Vox pop: How will corporate activity pan out for construction this year?
Kevin Cammack, analyst, Cenkos Securities
I think next year will as difficult if not more than this year. Unless you’re filling your order books with big high-profile infrastructure projects or jobs such as HS2, then you’ll find it difficult.
We’ve seen a number of smaller companies go under this year, I think we’ll continue to see this in 2017. If you’re a £50m turnover contractor, you’re not going to be able to bid for the large infrastructure projects you need to. They’re operating in the building market, rather than the infrastructure market where they need to be.
As for mergers next year, history shows that the best time to buy assets is sometimes from the receiver, rather than a takeover or buying before this stage.
Richard Threlfall, UK head, infrastructure, building and construction, KPMG
2017 will be a year of feast and famine for the construction industry. Infrastructure contractors will be getting fatter as HS2 and a further raft of road schemes get underway; commercial contractors will be going on a diet as corporate demand plays the Brexit Blues.
But an industry divided by demand will be united by the common challenge of rising materials prices, already responding to the fall in the value of sterling; ongoing skills shortages; and the opportunity to gain commercial advantage by embracing technology.
Paul Tremble, executive director, WSP | Parsons Brinckerhoff
The construction industry heads into 2017 at a crossroads. On the one hand we are still waiting to see what impact Brexit will have, if any, on the economy. On the other hand we are witnessing from the Autumn Statement a government that values both long-term, strategic projects such as Heathrow and Hinkley as well as quicker wins in local highways to pick up any potential slack.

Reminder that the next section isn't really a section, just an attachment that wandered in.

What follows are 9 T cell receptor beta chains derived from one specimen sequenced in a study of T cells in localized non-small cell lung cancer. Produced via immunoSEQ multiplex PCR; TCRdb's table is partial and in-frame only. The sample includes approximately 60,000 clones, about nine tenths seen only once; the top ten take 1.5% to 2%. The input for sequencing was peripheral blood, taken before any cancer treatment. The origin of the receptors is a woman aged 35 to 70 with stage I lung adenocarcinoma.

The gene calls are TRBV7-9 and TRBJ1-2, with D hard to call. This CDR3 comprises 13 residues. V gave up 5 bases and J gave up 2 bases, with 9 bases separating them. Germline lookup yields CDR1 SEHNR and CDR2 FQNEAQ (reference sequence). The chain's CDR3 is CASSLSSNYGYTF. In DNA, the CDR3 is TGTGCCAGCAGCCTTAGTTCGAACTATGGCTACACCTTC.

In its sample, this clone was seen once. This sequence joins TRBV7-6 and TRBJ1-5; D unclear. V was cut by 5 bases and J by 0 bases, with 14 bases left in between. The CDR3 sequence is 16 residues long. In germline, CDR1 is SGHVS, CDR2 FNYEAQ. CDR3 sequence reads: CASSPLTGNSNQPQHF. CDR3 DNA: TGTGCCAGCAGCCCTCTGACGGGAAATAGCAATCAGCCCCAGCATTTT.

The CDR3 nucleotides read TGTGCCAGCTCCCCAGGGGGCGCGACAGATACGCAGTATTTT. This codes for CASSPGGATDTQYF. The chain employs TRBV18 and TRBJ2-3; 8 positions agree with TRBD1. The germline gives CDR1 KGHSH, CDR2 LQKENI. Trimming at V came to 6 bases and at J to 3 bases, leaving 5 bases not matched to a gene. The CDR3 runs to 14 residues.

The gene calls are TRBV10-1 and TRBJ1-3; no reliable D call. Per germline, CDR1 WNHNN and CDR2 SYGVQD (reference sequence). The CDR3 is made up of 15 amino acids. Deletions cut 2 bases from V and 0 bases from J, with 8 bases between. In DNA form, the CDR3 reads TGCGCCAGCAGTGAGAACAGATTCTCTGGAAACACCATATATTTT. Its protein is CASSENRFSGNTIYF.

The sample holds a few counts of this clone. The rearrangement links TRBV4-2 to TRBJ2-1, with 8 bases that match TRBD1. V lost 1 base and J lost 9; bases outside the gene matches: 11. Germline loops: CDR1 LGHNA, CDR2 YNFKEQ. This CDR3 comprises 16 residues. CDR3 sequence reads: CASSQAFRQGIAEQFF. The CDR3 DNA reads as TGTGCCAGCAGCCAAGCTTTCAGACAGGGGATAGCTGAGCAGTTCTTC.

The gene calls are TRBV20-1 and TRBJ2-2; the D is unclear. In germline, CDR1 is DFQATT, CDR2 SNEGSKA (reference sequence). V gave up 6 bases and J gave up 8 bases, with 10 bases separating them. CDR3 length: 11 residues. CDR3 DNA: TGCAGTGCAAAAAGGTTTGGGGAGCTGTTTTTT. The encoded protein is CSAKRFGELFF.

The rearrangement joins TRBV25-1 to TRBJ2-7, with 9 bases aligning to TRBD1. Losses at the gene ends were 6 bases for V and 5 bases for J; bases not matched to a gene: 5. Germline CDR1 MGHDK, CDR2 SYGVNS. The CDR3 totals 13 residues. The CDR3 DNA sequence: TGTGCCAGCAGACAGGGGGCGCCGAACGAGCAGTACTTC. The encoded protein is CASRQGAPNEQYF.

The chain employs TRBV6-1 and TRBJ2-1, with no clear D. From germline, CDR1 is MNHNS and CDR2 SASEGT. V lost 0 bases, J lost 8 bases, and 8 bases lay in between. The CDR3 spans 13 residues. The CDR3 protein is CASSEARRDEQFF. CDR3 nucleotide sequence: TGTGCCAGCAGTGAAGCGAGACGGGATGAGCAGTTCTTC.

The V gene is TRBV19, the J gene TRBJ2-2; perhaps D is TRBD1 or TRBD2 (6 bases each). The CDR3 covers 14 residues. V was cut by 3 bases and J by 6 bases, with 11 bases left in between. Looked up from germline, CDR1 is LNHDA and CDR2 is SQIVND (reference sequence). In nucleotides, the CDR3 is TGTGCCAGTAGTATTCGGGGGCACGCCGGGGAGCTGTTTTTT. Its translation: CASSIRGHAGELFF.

At a corporate level this uncertainty may result in a stalling in sector consolidation. However, a fall in the pound will have its consequences: firms are going to be more attractive to foreign buyers, and so are UK projects that require outside investment.
Chris Jones, associate director, project & building consultancy, Colliers International
2017 will continue to be a challenging year for the industry in the wake of Brexit. Donald Trump’s election in the US could add further uncertainty in 2017.
The central London commercial and investment sector continues to suffer due to post-Brexit loss of confidence. Foreign investment in central London is also wavering as the pound remains weak against the euro and the risk of the UK’s removal from the single market could potentially put off overseas long-term investment in UK construction projects.
Martin Vella, managing director, Pexhurst
The key word for construction companies is going to be flexibility, with contractors needing to adjust to market demands as and when they arise.
There is a strong chance that US investors will fuel a large amount of construction at the lower-to-mid end of project values, particularly when it comes to commercial property refurbishment.
As contractors we will need to demonstrate the ability to engineer value out of projects, especially on contracts which are already out to tender.